Chronic dietary (Females 13-49 years of age)NOAEL = 30 mg/kg/day UFA = 10x UFH = 10x FQPA SF = 1x Total UF = 100Chronic RfD = 0.30 mg/kg/day cPAD = 0.30 mg/kg/dayDevelopmental toxicity study in rabbit. Developmental LOAEL = 300 mg/kg/day based on increased resorptions, post-implantation loss and incomplete ossification of the vertebral arches.
Chronic Dietary, General population including infants and childrenNOAEL= 127 mg/kg/day UFA=10 UFH=10 FQPA SF = 1X Total UF = 100cRfD = 1.3 mg/kg/day cPAD = 1.3 mg/kg/dayChronic oral toxicity/carcinogenicity study (rat). LOAEL = 469 mg/kg/day based on decreased body weight gain in females.
Start Printed Page 57154
Incidental oral short-term (1 to 30 days) & intermediate-term (1 to 6 months) Infants and children onlyNOAEL= 190 mg/kg/day UFA = 10x UFH = 10x FQPA SF = 1x Total UF = 100Residential LOC for MOE = 10090-day oral toxicity study (rats). LOAEL = 1900 mg/kg/day based on based on reduced body weight gain, microscopic lesions in the liver and kidney in male rats and reduced body weight/weight gain in females.
Dermal short-term (1 to 30 days) Females 13-49 years of ageNOAEL = 30 mg/kg/day Dermal absorption rate (DAF) = 27% UFA = 10x UFH = 10x FQPA SF = 1x Total UF = 100LOC for MOE = 100Developmental toxicity study (rabbits). Developmental LOAEL = 300 mg/kg/day based on increased resorptions, post-implantation loss and incomplete ossification of the vertebral arches.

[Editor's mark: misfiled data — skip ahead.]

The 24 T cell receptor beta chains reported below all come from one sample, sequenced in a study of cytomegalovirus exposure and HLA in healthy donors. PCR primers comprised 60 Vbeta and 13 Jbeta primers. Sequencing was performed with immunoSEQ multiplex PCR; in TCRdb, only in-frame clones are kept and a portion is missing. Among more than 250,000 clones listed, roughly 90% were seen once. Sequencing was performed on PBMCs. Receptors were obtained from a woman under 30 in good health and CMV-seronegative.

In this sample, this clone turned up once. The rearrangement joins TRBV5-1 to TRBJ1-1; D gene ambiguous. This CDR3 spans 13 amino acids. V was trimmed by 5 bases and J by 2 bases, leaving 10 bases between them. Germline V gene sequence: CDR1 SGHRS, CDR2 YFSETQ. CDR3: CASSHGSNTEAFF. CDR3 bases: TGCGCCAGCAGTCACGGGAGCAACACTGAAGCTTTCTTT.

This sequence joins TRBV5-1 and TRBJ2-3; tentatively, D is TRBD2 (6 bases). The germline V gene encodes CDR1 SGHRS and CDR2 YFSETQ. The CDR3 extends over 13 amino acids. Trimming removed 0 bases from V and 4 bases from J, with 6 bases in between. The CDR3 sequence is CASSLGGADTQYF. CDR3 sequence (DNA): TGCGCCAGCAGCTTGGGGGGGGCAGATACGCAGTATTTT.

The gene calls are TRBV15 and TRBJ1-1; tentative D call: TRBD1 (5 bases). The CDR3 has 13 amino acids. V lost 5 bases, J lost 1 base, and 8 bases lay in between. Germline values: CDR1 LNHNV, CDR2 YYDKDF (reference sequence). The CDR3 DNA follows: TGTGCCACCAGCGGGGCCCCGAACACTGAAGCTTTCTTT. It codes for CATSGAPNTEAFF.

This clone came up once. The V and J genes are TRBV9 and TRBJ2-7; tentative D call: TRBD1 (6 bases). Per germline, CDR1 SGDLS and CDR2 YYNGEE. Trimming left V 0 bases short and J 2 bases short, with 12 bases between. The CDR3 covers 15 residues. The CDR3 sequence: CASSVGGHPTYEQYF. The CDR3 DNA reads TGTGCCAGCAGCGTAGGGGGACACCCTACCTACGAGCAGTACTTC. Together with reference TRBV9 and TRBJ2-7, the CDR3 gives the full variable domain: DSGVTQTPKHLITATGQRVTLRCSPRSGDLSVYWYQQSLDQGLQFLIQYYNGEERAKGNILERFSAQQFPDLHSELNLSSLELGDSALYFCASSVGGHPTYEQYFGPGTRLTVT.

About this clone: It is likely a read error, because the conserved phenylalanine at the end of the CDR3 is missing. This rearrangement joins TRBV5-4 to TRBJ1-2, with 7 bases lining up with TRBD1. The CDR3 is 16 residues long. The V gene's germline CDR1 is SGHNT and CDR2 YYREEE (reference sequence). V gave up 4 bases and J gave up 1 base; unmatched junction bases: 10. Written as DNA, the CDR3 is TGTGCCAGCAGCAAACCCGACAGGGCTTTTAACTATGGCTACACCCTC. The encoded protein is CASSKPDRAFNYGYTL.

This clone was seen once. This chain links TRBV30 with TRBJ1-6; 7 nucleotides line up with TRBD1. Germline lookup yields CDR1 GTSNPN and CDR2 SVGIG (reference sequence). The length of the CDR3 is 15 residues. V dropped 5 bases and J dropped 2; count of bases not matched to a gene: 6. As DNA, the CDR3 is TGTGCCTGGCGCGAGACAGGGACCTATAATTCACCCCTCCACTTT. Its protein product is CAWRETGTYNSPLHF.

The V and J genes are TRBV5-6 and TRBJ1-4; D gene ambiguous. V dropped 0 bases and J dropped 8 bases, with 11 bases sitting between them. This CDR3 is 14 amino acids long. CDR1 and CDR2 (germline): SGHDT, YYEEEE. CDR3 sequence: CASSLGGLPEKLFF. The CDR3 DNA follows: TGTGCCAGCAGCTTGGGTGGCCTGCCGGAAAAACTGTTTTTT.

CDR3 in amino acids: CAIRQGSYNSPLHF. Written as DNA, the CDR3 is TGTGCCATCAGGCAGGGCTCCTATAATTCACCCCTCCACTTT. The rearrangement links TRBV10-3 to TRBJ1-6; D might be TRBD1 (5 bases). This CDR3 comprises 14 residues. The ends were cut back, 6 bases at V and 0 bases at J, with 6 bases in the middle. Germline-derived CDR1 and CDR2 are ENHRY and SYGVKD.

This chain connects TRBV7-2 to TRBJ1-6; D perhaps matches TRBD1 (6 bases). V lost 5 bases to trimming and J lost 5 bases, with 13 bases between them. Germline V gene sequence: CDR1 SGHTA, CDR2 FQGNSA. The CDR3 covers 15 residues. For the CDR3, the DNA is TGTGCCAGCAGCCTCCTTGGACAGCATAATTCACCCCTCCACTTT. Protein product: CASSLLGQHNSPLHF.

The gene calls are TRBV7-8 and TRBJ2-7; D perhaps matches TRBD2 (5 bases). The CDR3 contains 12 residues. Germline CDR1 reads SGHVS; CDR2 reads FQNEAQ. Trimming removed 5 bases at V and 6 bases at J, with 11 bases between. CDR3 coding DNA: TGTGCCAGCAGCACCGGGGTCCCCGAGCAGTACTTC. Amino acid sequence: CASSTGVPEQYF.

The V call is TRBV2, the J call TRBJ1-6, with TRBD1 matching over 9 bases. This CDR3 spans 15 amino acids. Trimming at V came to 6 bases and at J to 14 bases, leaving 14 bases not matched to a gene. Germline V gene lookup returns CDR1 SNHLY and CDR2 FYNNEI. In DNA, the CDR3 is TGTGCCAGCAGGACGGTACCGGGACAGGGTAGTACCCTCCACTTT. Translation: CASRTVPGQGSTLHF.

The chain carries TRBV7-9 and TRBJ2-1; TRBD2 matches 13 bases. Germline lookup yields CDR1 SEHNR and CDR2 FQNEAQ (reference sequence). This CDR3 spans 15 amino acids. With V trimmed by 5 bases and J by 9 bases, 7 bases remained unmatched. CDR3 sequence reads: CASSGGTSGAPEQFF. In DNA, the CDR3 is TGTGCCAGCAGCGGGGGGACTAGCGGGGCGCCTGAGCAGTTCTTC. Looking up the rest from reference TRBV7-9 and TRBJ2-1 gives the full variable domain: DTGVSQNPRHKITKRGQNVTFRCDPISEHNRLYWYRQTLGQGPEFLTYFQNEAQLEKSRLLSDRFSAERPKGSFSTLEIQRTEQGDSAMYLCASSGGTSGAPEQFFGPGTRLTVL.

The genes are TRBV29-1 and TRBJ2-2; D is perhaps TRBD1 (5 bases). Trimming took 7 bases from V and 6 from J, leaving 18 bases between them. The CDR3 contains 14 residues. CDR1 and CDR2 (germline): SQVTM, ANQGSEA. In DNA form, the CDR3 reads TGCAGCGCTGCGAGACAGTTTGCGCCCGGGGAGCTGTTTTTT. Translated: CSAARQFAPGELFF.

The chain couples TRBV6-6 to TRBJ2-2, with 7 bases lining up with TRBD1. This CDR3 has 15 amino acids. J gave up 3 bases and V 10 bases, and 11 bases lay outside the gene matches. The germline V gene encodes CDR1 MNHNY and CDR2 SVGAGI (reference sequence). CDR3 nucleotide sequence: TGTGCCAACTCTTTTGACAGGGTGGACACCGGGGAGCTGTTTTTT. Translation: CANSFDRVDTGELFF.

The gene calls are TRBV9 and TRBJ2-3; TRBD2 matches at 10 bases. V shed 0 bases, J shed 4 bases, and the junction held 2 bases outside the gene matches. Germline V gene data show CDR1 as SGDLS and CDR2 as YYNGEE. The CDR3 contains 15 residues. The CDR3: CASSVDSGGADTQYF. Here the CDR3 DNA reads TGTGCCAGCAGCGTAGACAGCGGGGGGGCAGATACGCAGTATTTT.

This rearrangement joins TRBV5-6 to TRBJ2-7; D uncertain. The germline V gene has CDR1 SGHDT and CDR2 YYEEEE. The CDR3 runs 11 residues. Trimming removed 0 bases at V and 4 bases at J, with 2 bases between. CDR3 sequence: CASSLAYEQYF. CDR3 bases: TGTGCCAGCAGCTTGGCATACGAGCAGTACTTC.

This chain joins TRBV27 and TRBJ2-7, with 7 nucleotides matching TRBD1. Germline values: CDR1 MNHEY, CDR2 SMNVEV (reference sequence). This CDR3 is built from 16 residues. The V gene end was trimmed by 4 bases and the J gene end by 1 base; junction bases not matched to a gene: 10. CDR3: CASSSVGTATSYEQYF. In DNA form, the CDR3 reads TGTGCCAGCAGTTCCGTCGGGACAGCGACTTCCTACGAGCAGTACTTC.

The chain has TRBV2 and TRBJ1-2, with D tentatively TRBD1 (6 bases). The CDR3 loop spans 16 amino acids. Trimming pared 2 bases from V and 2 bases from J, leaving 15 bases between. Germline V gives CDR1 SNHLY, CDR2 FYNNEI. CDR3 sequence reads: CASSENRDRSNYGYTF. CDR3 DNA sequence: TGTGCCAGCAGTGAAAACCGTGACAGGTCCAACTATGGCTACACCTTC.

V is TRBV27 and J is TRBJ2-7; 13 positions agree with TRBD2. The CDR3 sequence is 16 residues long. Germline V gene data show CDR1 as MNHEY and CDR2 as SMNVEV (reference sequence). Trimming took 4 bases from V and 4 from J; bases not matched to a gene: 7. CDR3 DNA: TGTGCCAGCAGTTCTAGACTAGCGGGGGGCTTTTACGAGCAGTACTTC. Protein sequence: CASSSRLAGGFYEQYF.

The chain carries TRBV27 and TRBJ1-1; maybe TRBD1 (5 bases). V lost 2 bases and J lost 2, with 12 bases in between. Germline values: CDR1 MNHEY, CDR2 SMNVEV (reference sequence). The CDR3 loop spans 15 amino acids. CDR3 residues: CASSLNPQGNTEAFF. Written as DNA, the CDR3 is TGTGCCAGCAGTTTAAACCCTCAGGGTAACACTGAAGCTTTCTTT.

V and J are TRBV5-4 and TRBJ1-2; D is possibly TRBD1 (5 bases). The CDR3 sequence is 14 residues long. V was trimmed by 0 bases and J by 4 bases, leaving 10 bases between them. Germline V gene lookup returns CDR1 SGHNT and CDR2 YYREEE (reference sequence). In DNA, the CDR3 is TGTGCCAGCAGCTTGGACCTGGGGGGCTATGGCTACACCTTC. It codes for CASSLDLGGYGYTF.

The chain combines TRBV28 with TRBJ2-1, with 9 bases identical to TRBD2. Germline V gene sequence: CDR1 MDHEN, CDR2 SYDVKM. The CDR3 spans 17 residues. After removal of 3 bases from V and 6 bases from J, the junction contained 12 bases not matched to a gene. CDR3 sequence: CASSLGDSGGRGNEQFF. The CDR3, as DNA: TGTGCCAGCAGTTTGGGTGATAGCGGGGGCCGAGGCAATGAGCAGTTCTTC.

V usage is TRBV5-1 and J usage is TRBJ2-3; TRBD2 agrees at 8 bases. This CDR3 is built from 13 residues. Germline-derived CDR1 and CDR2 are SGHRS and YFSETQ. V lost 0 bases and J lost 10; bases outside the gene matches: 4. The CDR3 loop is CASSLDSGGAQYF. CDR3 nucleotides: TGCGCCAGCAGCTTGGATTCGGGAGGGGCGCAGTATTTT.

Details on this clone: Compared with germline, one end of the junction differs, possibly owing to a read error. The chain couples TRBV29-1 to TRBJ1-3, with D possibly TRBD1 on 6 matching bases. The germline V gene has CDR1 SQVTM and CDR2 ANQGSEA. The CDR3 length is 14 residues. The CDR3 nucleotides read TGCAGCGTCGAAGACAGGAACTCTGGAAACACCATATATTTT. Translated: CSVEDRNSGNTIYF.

Dermal short-term General population including infants and childrenNOAEL= 190 mg/kg/day DAF rate = 27% UFA = 10x UFH = 10x FQPA SF = 1xLOC for MOE = 10090-day oral toxicity study (rats). LOAEL = 1900 mg/kg/day based on reduced body weight gain, microscopic lesions in the liver and kidney in male rats and reduced body weight/weight gain in females.
Inhalation (short and intermediate) Females 13-49 years of ageNOAEL= 30 mg/kg/day Inhalation & oral toxicity considered equivalent UFA = 10x UFH = 10x FQPA SF = 1x Total UF = 100LOC for MOE = 100Developmental toxicity study (rabbits). Developmental LOAEL = 300 mg/kg/day based on increased resorptions, post-implantation loss and incomplete ossification of the vertebral arches.
Inhalation (short and intermediate term) General population including infants and childrenNOAEL = 190 Inhalation & oral toxicity considered equivalent UFA = 10x UFH = 10x FQPA SF = 1x Total UF = 100LOC for MOE = 10090-day oral toxicity study (rats). LOAEL = 1900 mg/kg/day based on reduced body weight gain, microscopic lesions in the liver and kidney in male rats and reduced body weight/weight gain in females.
Cancer (Oral, dermal, inhalation)Classification: “Not likely to be carcinogenic to humans”.
FQPA SF = Food Quality Protection Act Safety Factor. LOAEL = lowest-observed-adverse-effect-level. LOC = level of concern. mg/kg/day = milligram/kilogram/day. MOE = margin of exposure. NOAEL = no-observed-adverse-effect-level. PAD = population adjusted dose (a = acute, c = chronic). RfD = reference dose. UF = uncertainty factor. UFA = extrapolation from animal to human (interspecies). UFH = potential variation in sensitivity among members of the human population (intraspecies).